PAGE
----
|Right Gumbel CDF|
|Right Gumbel CDF|
|Left Gumbel CDF|
Note that for the Weibull function, and are analogous (but not similar!) to the threshold and slope respectively, while for all other functions they are analogous to the offset and spread respectively. The threshold (t) and slope (s) for a specified probability level (p) (threshold criterion) of the psychometric functions are defined as:
A typical scenario is illustrated below where a method provides 2 graphable data sets: a "Performance" set that plots % correct as function of the dependent variable, which can be freely fitted, and a "Model/Fit" set that plots the same data but pre-fitted with the psychometric function that was indicated under the Method Panel (the resulting fitted parameters are those shown under the "Fitting" tab in the data table associated to the 1st level of the session results). The "Model/Fit" fitting cannot be modified, and the fitting of the "Performance" set should be used at the pilot stage to discover the most appropriate psychometric function or when the pre-specified function does not properly fit a specific data set.
The distribution of reaction times collected in a procedure can be plotted and fitted from the "RT" tab. The graphical representation of the reaction times can be customized: reaction times below a given level (anticipatory responses) and above a given level (late responses) can be filtered out, and the bin width can be set to any value between 10 and 100 ms. Post-stimulus RTs are included by default, but can be excluded from the histogram representation by unchecking the related check box.
The reaction time distribution can be fitted with a Weibull distribution using its probability density function:
where k > 0 is the shape parameter, λ > 0 is the scale parameter of the distribution, and is a translation parameter.
The mean and standard deviation of the Weibull distribution are given by:
Note that the accuracy of the fitting procedure depends on the bin width.
The "Results" tab gives access to custom fitting of experimental measurements such as thresholds and slopes as function of some independent variables or conditions. These measurements are generally associated with summary data presented at the 1st level of the session results (e.g. "Contrast" tab). A typical example is contrast thresholds measured as function of spatial frequency (obtained through a method of constant stimuli or a staircase) which can then be fitted with a contrast sensitivity function (this example is illlustrated in the Contrast Sensitivity Task Tutorial: Effect of spatial frequency).
To perform a custom fit you simply need to specify the x and y data to be fitted, the fitting function and optionally the standard deviation of the y data. You can add your own fitting functions but some popular ones are already included: linear regression, contrast sensitivity function (CSF), variance summation model (VSM) and dipper function (TvC).
Each fitting function consists in the specification of Y(y), an optional y-transform in case the y data needs to be plotted differently than they have been collected (e.g. plotted as sensitivities instead of thresholds), and F(x) the function to be fitted to Y(y). If no y-transform is required, then simply specify 'y' for Y(y). The fitting function can be any arbitrary expression where:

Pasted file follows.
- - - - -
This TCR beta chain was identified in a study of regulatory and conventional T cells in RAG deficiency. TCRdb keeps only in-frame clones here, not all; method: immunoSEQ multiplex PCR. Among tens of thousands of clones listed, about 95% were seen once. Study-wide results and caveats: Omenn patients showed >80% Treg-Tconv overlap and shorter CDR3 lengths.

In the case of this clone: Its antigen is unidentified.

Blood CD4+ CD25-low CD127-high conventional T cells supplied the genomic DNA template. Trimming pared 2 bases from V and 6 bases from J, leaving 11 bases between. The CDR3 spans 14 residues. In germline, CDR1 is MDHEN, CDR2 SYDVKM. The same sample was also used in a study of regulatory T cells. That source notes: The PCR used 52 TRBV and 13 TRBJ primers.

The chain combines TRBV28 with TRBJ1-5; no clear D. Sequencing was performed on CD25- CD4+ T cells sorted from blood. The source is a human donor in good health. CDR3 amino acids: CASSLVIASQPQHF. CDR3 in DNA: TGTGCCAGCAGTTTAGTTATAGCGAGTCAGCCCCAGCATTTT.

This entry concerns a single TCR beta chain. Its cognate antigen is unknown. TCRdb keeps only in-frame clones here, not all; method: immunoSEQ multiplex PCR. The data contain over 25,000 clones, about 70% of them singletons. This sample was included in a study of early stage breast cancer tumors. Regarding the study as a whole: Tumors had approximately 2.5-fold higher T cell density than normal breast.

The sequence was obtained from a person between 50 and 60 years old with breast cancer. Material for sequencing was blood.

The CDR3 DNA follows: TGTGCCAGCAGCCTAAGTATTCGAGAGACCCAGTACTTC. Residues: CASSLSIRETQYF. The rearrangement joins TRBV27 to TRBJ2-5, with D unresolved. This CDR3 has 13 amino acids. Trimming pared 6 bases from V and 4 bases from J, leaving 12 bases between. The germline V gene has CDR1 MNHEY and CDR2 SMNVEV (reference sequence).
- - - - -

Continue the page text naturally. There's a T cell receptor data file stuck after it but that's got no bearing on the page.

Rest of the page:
- the # symbol is used to provide comments,
- the free parameters and their valid ranges are defined by the format: 'var
= minimum value : maximum value',
- the last value without assignment is the value returned by the function ('a*x+b' in the above example),
- output variables are defined by the format '? var = expression'. Output variables should be descriptive properties of the model derived from the best-fit values of the free parameters (e.g. the peak frequency of the CSF).
To add a new function or modify a pre-existing one, select the 'Add New' option in the Fit pop-up menu to duplicate the previous selection and then change its name and definition. Select 'Remove' to delete the currently selected function (note that only user-defined functions can be modified or deleted). User-defined fitting functions are automatically saved in Psykinematix preferences.
Foster, D. H., & Bischof, W. F. (1997) Bootstrap estimates of the statistical accuracy of thresholds obtained from psychometric functions. Spatial Vision, 11(1), 135-139 (PDF)
Klein, S. A. (2001) Measuring, estimating, and understanding the psychometric function: A commentary. Perception & Psychophysics, 63 (8), 1421-1455 (PDF)
Maloney, L. T. (1990) Confidence intervals for the parameters of psychometric functions. Attention, Perception, & Psychophysics, 47(2), 127-134 (PDF)
Motulsky, H., & Christopoulos, A. (2003) Fitting Models to Biological Data Using Linear and Nonlinear Regression: A Practical Guide to Curve Fitting. 2003, GraphPad Software Inc., San Diego CA, graphpad.com. (PDF)
Press, W .H., Flannery, B. P., Teukolsky, S. A., & Vetterling, V. T. (1986) Numerical Recipes. Cambridge University Press (HTML Link)
Wichmann, F. A. & Hill, N. J. (2001a) The psychometric function: I. Fitting, sampling and goodness-of-fit. Perception and Psychophysics 63(8), 1293-1313 (PDF)
Wichmann, F. A. & Hill, N. J. (2001b) The psychometric function: II. Bootstrap-based confidence intervals and sampling. Perception and Psychophysics 63(8), 1314-1329 (PDF)